AMERICANS are fed up with legislative processes that are so overcomplicated that they stymie sensible legislation. The home rule bill that passed the Legislature is a case in point.
At issue was whether to extend a pilot project that gave city governments more leeway in solving city problems. The four initial participants - Charleston, Huntington, Wheeling and Bridgeport - used it to raise revenue, promote economic development and clear blighted properties.
The straightforward approach would have been to extend the program and give more cities the tools to tackle such issues.
But Delegate Patrick Lane, R-Kanawha, championed a measure that ended up in the House-Senate compromise.
Under the final version of the home-rule bill, Charleston may continue to participate in the project only if it gives up a 20-year-old ordinance that restricts would-be purchasers of handguns to one a month. The city adopted it to discourage drug dealers from becoming gun dealers in their home cities.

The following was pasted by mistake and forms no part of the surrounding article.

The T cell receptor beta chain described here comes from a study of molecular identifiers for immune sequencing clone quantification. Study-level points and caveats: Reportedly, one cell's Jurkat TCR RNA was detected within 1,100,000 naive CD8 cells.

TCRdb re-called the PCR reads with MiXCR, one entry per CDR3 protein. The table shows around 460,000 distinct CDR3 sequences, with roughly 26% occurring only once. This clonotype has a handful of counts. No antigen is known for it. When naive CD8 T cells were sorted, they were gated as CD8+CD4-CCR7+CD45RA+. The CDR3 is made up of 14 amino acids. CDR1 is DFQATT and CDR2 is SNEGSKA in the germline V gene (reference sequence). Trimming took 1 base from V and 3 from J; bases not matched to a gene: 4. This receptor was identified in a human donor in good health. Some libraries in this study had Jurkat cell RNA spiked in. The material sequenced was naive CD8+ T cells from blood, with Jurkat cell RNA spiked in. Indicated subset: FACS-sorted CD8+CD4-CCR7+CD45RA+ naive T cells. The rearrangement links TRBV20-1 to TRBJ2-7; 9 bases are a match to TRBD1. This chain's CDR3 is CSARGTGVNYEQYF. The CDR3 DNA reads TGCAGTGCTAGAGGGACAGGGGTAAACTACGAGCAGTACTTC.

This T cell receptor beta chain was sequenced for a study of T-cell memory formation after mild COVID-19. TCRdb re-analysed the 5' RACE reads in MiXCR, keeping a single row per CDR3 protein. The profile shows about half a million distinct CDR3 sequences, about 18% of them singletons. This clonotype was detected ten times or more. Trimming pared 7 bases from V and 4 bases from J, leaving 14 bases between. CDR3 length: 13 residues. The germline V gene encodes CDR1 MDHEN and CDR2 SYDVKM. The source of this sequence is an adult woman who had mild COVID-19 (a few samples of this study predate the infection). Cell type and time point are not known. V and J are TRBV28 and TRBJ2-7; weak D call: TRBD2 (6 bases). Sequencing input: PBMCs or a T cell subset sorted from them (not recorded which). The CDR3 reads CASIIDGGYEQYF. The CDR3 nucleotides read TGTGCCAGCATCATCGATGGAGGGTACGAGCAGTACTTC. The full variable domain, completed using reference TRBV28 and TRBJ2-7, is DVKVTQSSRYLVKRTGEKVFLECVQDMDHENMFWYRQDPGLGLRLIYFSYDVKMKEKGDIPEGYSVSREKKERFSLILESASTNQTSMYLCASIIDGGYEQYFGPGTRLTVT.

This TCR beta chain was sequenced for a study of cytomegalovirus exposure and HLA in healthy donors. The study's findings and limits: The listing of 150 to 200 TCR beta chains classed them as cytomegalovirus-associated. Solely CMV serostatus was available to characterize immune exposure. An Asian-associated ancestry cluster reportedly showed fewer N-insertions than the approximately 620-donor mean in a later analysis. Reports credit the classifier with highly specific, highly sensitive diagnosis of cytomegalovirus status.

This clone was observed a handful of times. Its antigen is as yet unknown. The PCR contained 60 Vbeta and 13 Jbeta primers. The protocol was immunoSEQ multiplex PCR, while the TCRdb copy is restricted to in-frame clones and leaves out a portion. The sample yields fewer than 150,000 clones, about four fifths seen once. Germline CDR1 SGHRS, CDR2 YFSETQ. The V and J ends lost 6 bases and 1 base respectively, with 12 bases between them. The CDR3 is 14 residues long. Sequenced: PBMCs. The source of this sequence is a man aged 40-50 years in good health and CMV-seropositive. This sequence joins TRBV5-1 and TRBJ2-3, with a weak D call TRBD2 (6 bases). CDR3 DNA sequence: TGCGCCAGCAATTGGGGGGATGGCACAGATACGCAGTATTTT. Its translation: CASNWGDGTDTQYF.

Cities could still prohibit the open carrying of guns in municipal buildings where public business is done, and on municipal properties - but people with concealed weapons permits could still carry.
Details and litigation to follow.
Thus did a straightforward deregulation measure aimed at allowing cities to pursue community problems end up an overregulated mess that will make progress more difficult.
Legislative cleverness is not the same thing as legislative wisdom.